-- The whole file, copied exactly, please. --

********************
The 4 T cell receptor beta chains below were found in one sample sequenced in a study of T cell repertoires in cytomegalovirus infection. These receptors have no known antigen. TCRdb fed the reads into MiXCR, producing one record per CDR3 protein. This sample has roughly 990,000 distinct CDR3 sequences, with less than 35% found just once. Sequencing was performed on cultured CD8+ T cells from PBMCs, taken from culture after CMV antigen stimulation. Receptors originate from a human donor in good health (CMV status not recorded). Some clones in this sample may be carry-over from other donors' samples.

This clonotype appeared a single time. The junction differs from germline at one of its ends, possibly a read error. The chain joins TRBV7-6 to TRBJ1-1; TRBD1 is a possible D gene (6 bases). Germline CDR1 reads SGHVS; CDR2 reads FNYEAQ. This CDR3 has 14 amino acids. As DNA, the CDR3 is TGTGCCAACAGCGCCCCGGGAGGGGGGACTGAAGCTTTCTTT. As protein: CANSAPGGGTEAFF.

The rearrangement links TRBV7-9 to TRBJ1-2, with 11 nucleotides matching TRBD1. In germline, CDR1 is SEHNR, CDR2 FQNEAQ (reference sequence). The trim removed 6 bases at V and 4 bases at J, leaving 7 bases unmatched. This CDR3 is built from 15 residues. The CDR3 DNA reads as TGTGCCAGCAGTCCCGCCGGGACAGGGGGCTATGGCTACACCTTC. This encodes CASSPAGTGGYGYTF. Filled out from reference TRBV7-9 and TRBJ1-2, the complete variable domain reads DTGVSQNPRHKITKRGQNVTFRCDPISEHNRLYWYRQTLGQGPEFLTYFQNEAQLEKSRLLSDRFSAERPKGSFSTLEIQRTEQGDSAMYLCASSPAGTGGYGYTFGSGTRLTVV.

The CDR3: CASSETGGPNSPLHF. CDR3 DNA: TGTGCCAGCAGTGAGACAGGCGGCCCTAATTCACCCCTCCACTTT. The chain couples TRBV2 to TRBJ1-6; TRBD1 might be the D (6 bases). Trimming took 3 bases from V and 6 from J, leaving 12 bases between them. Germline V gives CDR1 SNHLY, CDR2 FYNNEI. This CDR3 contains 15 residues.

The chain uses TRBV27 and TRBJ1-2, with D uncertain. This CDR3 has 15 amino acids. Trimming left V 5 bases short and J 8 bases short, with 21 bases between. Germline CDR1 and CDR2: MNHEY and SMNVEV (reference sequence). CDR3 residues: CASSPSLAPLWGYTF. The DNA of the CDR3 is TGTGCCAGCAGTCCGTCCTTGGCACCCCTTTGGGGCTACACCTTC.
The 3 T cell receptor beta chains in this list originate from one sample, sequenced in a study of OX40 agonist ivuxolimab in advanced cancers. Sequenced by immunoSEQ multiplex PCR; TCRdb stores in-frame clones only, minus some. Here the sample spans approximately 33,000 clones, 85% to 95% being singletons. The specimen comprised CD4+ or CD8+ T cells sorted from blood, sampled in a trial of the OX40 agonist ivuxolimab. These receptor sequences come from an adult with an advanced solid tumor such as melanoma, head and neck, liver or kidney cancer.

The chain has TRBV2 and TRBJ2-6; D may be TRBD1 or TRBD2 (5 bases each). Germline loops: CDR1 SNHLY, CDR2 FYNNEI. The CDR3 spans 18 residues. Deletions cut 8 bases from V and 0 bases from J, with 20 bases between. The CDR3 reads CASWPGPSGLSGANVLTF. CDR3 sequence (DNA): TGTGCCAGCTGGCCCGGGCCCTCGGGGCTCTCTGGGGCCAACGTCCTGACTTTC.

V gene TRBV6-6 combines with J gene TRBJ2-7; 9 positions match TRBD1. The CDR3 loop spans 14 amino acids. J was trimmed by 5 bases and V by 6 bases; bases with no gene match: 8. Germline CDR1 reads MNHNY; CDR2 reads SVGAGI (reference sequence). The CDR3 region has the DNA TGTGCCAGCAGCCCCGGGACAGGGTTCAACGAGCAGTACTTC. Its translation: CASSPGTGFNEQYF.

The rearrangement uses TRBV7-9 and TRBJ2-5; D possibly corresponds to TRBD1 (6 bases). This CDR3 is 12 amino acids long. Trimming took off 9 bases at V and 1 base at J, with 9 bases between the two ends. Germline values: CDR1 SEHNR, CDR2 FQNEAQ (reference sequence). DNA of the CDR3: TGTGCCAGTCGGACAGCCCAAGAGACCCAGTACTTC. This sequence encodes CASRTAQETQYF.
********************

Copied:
The 4 T cell receptor beta chains below were found in one sample sequenced in a study of T cell repertoires in cytomegalovirus infection. These receptors have no known antigen. TCRdb fed the reads into MiXCR, producing one record per CDR3 protein. This sample has roughly 990,000 distinct CDR3 sequences, with less than 35% found just once. Sequencing was performed on cultured CD8+ T cells from PBMCs, taken from culture after CMV antigen stimulation. Receptors originate from a human donor in good health (CMV status not recorded). Some clones in this sample may be carry-over from other donors' samples.

This clonotype appeared a single time. The junction differs from germline at one of its ends, possibly a read error. The chain joins TRBV7-6 to TRBJ1-1; TRBD1 is a possible D gene (6 bases). Germline CDR1 reads SGHVS; CDR2 reads FNYEAQ. This CDR3 has 14 amino acids. As DNA, the CDR3 is TGTGCCAACAGCGCCCCGGGAGGGGGGACTGAAGCTTTCTTT. As protein: CANSAPGGGTEAFF.

The rearrangement links TRBV7-9 to TRBJ1-2, with 11 nucleotides matching TRBD1. In germline, CDR1 is SEHNR, CDR2 FQNEAQ (reference sequence). The trim removed 6 bases at V and 4 bases at J, leaving 7 bases unmatched. This CDR3 is built from 15 residues. The CDR3 DNA reads as TGTGCCAGCAGTCCCGCCGGGACAGGGGGCTATGGCTACACCTTC. This encodes CASSPAGTGGYGYTF. Filled out from reference TRBV7-9 and TRBJ1-2, the complete variable domain reads DTGVSQNPRHKITKRGQNVTFRCDPISEHNRLYWYRQTLGQGPEFLTYFQNEAQLEKSRLLSDRFSAERPKGSFSTLEIQRTEQGDSAMYLCASSPAGTGGYGYTFGSGTRLTVV.

The CDR3: CASSETGGPNSPLHF. CDR3 DNA: TGTGCCAGCAGTGAGACAGGCGGCCCTAATTCACCCCTCCACTTT. The chain couples TRBV2 to TRBJ1-6; TRBD1 might be the D (6 bases). Trimming took 3 bases from V and 6 from J, leaving 12 bases between them. Germline V gives CDR1 SNHLY, CDR2 FYNNEI. This CDR3 contains 15 residues.

The chain uses TRBV27 and TRBJ1-2, with D uncertain. This CDR3 has 15 amino acids. Trimming left V 5 bases short and J 8 bases short, with 21 bases between. Germline CDR1 and CDR2: MNHEY and SMNVEV (reference sequence). CDR3 residues: CASSPSLAPLWGYTF. The DNA of the CDR3 is TGTGCCAGCAGTCCGTCCTTGGCACCCCTTTGGGGCTACACCTTC.
The 3 T cell receptor beta chains in this list originate from one sample, sequenced in a study of OX40 agonist ivuxolimab in advanced cancers. Sequenced by immunoSEQ multiplex PCR; TCRdb stores in-frame clones only, minus some. Here the sample spans approximately 33,000 clones, 85% to 95% being singletons. The specimen comprised CD4+ or CD8+ T cells sorted from blood, sampled in a trial of the OX40 agonist ivuxolimab. These receptor sequences come from an adult with an advanced solid tumor such as melanoma, head and neck, liver or kidney cancer.

The chain has TRBV2 and TRBJ2-6; D may be TRBD1 or TRBD2 (5 bases each). Germline loops: CDR1 SNHLY, CDR2 FYNNEI. The CDR3 spans 18 residues. Deletions cut 8 bases from V and 0 bases from J, with 20 bases between. The CDR3 reads CASWPGPSGLSGANVLTF. CDR3 sequence (DNA): TGTGCCAGCTGGCCCGGGCCCTCGGGGCTCTCTGGGGCCAACGTCCTGACTTTC.

V gene TRBV6-6 combines with J gene TRBJ2-7; 9 positions match TRBD1. The CDR3 loop spans 14 amino acids. J was trimmed by 5 bases and V by 6 bases; bases with no gene match: 8. Germline CDR1 reads MNHNY; CDR2 reads SVGAGI (reference sequence). The CDR3 region has the DNA TGTGCCAGCAGCCCCGGGACAGGGTTCAACGAGCAGTACTTC. Its translation: CASSPGTGFNEQYF.

The rearrangement uses TRBV7-9 and TRBJ2-5; D possibly corresponds to TRBD1 (6 bases). This CDR3 is 12 amino acids long. Trimming took off 9 bases at V and 1 base at J, with 9 bases between the two ends. Germline values: CDR1 SEHNR, CDR2 FQNEAQ (reference sequence). DNA of the CDR3: TGTGCCAGTCGGACAGCCCAAGAGACCCAGTACTTC. This sequence encodes CASRTAQETQYF.